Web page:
The modern digital age we live in has led IT teams to become incredibly stressed of late. This increased level of strain has risen due to the rapid rate that technology has advanced over recent years. With terms like ‘cyber threat’ and ‘cyber criminal’ becoming normal language to hear in the workplace, it is no wonder that they simply cannot keep up with their duties any more. Single Sign On can take some of that strain off the shoulders of your IT team and allow them to concentrate on the more important tasks.
What is Single Sign On?
Single Sign On allows your users to log in to any related software system with a single username and password. This makes the process of logging in much easier, and the eventuality of forgotten passwords has become less common.
How does it work?
Once having already accessed a website using SSO, the user can then use a different website that has the same – or similar – relationship with the SSO solution, allowing the authentication flow to follow the same steps.
A big question regarding SSO is, “Will it make my organisation more secure?” So, let’s explore this.
Does it make my organisation more secure?
Most of the large organisations around the world give employees access to an average of 15 applications, along with the thousands of different web apps that are available (QuickBooks, Twitter, and Salesforce, for example). Employees can sign up for these apps as and when they like – predominantly without the IT Team’s knowledge. The sheer volume of apps that are available is a challenge for IT teams, especially when you take into account all of their passwords and the variety of other tasks that they have to complete. An IT team’s job is not an enviable task – they must guarantee protection over the network and all of the sensitive data that resides on it, with no exceptions. Giving employees a way of using just one sign on (SSO) solves the IT problem of having to manage too many passwords.
Unfortunately, the same improved ease and functionality that SSO brings are the same things that make it very dangerous. The ease of use it gives your employees (by allowing them to access apps with just one log-in) can also be passed to hackers. It is essential that IT departments ensure some form of identity governance to make SSO as secure as it can be. To help with this, a lot of companies centralise identity authentication on special servers in order for them to act as SSO gatekeepers. So, when an employee signs in, their authentication passes through the SSO server which, in turn, passes on the credentials for authorising that person to use the app.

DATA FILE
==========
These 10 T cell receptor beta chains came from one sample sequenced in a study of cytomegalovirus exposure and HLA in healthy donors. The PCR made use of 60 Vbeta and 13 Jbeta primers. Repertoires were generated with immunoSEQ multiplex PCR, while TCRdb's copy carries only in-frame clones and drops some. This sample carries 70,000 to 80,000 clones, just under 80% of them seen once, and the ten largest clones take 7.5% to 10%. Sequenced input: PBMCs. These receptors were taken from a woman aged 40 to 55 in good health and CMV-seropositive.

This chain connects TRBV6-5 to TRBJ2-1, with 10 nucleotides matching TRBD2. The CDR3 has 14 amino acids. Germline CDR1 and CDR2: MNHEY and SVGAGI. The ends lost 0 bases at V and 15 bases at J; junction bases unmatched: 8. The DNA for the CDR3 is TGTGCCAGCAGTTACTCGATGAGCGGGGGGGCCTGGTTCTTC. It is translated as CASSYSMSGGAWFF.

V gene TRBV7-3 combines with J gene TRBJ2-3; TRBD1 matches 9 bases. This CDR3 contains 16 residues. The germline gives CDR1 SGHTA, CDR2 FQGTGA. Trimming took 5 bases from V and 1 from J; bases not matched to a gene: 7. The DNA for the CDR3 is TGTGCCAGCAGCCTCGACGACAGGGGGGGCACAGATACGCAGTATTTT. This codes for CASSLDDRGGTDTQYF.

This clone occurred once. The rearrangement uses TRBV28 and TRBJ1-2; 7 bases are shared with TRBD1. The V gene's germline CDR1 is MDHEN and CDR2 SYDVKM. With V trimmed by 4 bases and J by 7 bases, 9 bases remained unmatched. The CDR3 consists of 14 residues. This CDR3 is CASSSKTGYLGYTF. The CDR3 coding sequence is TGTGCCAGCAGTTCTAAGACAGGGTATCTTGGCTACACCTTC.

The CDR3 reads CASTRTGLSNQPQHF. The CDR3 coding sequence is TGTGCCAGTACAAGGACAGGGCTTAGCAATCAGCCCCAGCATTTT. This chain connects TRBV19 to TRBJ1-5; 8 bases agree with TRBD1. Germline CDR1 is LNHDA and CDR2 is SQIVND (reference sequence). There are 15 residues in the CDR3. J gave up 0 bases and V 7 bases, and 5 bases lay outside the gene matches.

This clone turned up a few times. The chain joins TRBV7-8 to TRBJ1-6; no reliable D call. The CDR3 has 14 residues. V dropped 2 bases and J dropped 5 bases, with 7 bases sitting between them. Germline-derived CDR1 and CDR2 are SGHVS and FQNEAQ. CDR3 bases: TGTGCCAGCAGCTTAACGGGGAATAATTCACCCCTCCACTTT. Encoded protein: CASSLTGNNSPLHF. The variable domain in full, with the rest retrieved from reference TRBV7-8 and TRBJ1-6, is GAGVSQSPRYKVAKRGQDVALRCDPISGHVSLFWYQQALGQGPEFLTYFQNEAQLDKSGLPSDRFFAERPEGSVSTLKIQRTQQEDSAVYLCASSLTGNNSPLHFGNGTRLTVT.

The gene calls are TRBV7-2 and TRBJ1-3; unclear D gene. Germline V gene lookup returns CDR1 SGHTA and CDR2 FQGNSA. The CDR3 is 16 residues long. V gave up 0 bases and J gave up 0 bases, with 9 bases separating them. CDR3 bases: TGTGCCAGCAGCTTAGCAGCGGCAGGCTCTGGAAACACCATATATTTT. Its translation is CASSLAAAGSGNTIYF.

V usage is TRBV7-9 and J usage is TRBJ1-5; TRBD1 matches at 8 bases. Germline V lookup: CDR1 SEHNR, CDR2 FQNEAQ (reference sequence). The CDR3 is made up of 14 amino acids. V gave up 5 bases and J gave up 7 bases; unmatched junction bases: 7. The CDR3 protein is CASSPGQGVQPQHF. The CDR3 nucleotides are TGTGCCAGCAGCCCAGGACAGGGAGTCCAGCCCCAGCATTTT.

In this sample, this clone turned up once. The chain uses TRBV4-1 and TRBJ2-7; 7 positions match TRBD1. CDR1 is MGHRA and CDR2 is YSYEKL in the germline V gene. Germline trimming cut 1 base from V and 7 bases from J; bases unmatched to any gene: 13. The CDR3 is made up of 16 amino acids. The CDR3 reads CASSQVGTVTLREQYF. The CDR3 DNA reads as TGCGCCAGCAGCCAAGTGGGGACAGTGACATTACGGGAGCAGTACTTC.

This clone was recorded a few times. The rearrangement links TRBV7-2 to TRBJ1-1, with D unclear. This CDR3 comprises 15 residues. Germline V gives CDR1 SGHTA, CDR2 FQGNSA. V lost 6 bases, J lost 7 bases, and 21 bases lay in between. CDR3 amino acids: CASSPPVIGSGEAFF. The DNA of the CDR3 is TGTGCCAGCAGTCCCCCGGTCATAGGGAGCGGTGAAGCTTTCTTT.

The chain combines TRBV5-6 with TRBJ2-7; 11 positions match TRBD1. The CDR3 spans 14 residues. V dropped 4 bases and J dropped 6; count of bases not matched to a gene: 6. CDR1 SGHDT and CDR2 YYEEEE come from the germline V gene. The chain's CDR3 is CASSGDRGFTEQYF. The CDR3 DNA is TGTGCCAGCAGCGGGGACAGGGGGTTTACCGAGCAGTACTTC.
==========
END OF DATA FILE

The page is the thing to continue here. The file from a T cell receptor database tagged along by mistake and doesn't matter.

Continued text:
One having implemented SSO you will need to make it as secure as possible – many implement 2-Factor Authentication (2FA) or Multi-Factor Authentication (MFA) as both of these improve levels of security considerably. Both require your users to prove who they are through one or more additional authentication factors – and this is all before your SSO login.
By having these forms of authentication, you put your system in good stead to be protected in the eventuality of a hacker getting hold of your SSO login. If, somehow, they get hold of your SSO login they would still need to get one of the other forms of authentication in order to gain access.
At P2 Technologies, we’re helping professional service organisations just like yours to get ahead of their cyber concerns, meet compliance objectives and be one step ahead in this digital age. Concerns around communication, collaboration, productivity, and – above all else – security are very common, especially when making the transition to a remote work setting. Contact our team today for a free, no obligation discovery call – during which we will learn about you and your business and allow us to provide tailored advice on the best path forward towards a secure and prosperous future for your organisation.